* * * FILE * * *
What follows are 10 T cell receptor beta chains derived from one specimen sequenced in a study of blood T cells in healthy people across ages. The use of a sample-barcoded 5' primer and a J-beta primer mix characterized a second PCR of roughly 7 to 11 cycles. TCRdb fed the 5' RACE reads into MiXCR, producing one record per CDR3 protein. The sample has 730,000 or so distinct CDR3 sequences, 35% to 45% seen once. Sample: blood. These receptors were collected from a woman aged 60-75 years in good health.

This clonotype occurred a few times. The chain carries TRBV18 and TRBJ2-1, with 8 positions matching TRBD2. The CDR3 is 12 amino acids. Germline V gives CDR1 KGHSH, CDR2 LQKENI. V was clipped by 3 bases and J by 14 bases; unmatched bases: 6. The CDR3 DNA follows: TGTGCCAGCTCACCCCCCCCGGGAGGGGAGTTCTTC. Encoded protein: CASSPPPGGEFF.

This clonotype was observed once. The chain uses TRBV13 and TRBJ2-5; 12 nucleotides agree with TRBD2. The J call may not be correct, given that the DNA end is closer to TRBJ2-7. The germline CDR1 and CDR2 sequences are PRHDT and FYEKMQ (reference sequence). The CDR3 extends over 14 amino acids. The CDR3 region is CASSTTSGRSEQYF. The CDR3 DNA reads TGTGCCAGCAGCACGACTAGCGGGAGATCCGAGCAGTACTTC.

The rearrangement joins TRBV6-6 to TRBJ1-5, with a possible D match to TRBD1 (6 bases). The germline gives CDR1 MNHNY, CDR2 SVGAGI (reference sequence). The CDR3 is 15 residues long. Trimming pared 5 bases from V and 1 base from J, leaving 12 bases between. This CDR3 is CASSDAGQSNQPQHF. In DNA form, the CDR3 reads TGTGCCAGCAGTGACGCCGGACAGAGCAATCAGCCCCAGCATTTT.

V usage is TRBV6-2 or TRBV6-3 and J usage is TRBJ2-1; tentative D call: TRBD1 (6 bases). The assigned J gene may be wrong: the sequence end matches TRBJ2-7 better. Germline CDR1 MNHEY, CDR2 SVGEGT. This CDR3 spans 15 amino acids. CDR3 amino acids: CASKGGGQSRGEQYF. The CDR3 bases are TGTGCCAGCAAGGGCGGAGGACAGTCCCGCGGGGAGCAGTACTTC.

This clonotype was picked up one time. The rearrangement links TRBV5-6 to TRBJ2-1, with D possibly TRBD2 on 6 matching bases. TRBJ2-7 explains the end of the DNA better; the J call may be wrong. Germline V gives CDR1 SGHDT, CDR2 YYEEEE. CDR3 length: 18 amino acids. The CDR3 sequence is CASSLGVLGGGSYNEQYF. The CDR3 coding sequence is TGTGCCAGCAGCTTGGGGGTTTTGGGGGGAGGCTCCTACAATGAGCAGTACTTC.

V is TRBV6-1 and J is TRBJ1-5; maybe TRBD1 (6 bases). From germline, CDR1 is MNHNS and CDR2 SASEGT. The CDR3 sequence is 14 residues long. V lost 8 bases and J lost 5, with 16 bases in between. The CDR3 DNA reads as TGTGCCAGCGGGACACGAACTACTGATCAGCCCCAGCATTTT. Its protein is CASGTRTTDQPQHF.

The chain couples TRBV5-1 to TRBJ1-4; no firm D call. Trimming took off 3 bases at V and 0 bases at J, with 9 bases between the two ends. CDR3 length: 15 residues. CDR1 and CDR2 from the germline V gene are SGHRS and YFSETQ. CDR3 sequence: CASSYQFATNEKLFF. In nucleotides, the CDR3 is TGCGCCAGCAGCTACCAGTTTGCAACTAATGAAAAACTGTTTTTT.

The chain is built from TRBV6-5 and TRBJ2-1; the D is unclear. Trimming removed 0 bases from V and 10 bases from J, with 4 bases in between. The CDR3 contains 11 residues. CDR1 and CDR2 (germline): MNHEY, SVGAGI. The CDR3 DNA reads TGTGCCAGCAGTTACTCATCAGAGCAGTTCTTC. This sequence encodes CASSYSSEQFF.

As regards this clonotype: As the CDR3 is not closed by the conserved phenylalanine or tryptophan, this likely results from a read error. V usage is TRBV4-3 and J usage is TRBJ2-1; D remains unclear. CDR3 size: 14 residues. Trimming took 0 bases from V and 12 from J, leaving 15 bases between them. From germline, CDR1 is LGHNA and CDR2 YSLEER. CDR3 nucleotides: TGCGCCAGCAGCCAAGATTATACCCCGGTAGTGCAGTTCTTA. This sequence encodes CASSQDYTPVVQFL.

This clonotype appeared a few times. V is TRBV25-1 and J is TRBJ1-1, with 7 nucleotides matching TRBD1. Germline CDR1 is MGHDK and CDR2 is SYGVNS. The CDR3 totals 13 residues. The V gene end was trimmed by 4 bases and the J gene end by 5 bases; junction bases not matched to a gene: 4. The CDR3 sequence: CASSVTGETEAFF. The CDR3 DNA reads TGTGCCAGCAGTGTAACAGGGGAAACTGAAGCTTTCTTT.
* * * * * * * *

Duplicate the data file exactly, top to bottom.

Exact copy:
What follows are 10 T cell receptor beta chains derived from one specimen sequenced in a study of blood T cells in healthy people across ages. The use of a sample-barcoded 5' primer and a J-beta primer mix characterized a second PCR of roughly 7 to 11 cycles. TCRdb fed the 5' RACE reads into MiXCR, producing one record per CDR3 protein. The sample has 730,000 or so distinct CDR3 sequences, 35% to 45% seen once. Sample: blood. These receptors were collected from a woman aged 60-75 years in good health.

This clonotype occurred a few times. The chain carries TRBV18 and TRBJ2-1, with 8 positions matching TRBD2. The CDR3 is 12 amino acids. Germline V gives CDR1 KGHSH, CDR2 LQKENI. V was clipped by 3 bases and J by 14 bases; unmatched bases: 6. The CDR3 DNA follows: TGTGCCAGCTCACCCCCCCCGGGAGGGGAGTTCTTC. Encoded protein: CASSPPPGGEFF.

This clonotype was observed once. The chain uses TRBV13 and TRBJ2-5; 12 nucleotides agree with TRBD2. The J call may not be correct, given that the DNA end is closer to TRBJ2-7. The germline CDR1 and CDR2 sequences are PRHDT and FYEKMQ (reference sequence). The CDR3 extends over 14 amino acids. The CDR3 region is CASSTTSGRSEQYF. The CDR3 DNA reads TGTGCCAGCAGCACGACTAGCGGGAGATCCGAGCAGTACTTC.

The rearrangement joins TRBV6-6 to TRBJ1-5, with a possible D match to TRBD1 (6 bases). The germline gives CDR1 MNHNY, CDR2 SVGAGI (reference sequence). The CDR3 is 15 residues long. Trimming pared 5 bases from V and 1 base from J, leaving 12 bases between. This CDR3 is CASSDAGQSNQPQHF. In DNA form, the CDR3 reads TGTGCCAGCAGTGACGCCGGACAGAGCAATCAGCCCCAGCATTTT.

V usage is TRBV6-2 or TRBV6-3 and J usage is TRBJ2-1; tentative D call: TRBD1 (6 bases). The assigned J gene may be wrong: the sequence end matches TRBJ2-7 better. Germline CDR1 MNHEY, CDR2 SVGEGT. This CDR3 spans 15 amino acids. CDR3 amino acids: CASKGGGQSRGEQYF. The CDR3 bases are TGTGCCAGCAAGGGCGGAGGACAGTCCCGCGGGGAGCAGTACTTC.

This clonotype was picked up one time. The rearrangement links TRBV5-6 to TRBJ2-1, with D possibly TRBD2 on 6 matching bases. TRBJ2-7 explains the end of the DNA better; the J call may be wrong. Germline V gives CDR1 SGHDT, CDR2 YYEEEE. CDR3 length: 18 amino acids. The CDR3 sequence is CASSLGVLGGGSYNEQYF. The CDR3 coding sequence is TGTGCCAGCAGCTTGGGGGTTTTGGGGGGAGGCTCCTACAATGAGCAGTACTTC.

V is TRBV6-1 and J is TRBJ1-5; maybe TRBD1 (6 bases). From germline, CDR1 is MNHNS and CDR2 SASEGT. The CDR3 sequence is 14 residues long. V lost 8 bases and J lost 5, with 16 bases in between. The CDR3 DNA reads as TGTGCCAGCGGGACACGAACTACTGATCAGCCCCAGCATTTT. Its protein is CASGTRTTDQPQHF.

The chain couples TRBV5-1 to TRBJ1-4; no firm D call. Trimming took off 3 bases at V and 0 bases at J, with 9 bases between the two ends. CDR3 length: 15 residues. CDR1 and CDR2 from the germline V gene are SGHRS and YFSETQ. CDR3 sequence: CASSYQFATNEKLFF. In nucleotides, the CDR3 is TGCGCCAGCAGCTACCAGTTTGCAACTAATGAAAAACTGTTTTTT.

The chain is built from TRBV6-5 and TRBJ2-1; the D is unclear. Trimming removed 0 bases from V and 10 bases from J, with 4 bases in between. The CDR3 contains 11 residues. CDR1 and CDR2 (germline): MNHEY, SVGAGI. The CDR3 DNA reads TGTGCCAGCAGTTACTCATCAGAGCAGTTCTTC. This sequence encodes CASSYSSEQFF.

As regards this clonotype: As the CDR3 is not closed by the conserved phenylalanine or tryptophan, this likely results from a read error. V usage is TRBV4-3 and J usage is TRBJ2-1; D remains unclear. CDR3 size: 14 residues. Trimming took 0 bases from V and 12 from J, leaving 15 bases between them. From germline, CDR1 is LGHNA and CDR2 YSLEER. CDR3 nucleotides: TGCGCCAGCAGCCAAGATTATACCCCGGTAGTGCAGTTCTTA. This sequence encodes CASSQDYTPVVQFL.

This clonotype appeared a few times. V is TRBV25-1 and J is TRBJ1-1, with 7 nucleotides matching TRBD1. Germline CDR1 is MGHDK and CDR2 is SYGVNS. The CDR3 totals 13 residues. The V gene end was trimmed by 4 bases and the J gene end by 5 bases; junction bases not matched to a gene: 4. The CDR3 sequence: CASSVTGETEAFF. The CDR3 DNA reads TGTGCCAGCAGTGTAACAGGGGAAACTGAAGCTTTCTTT.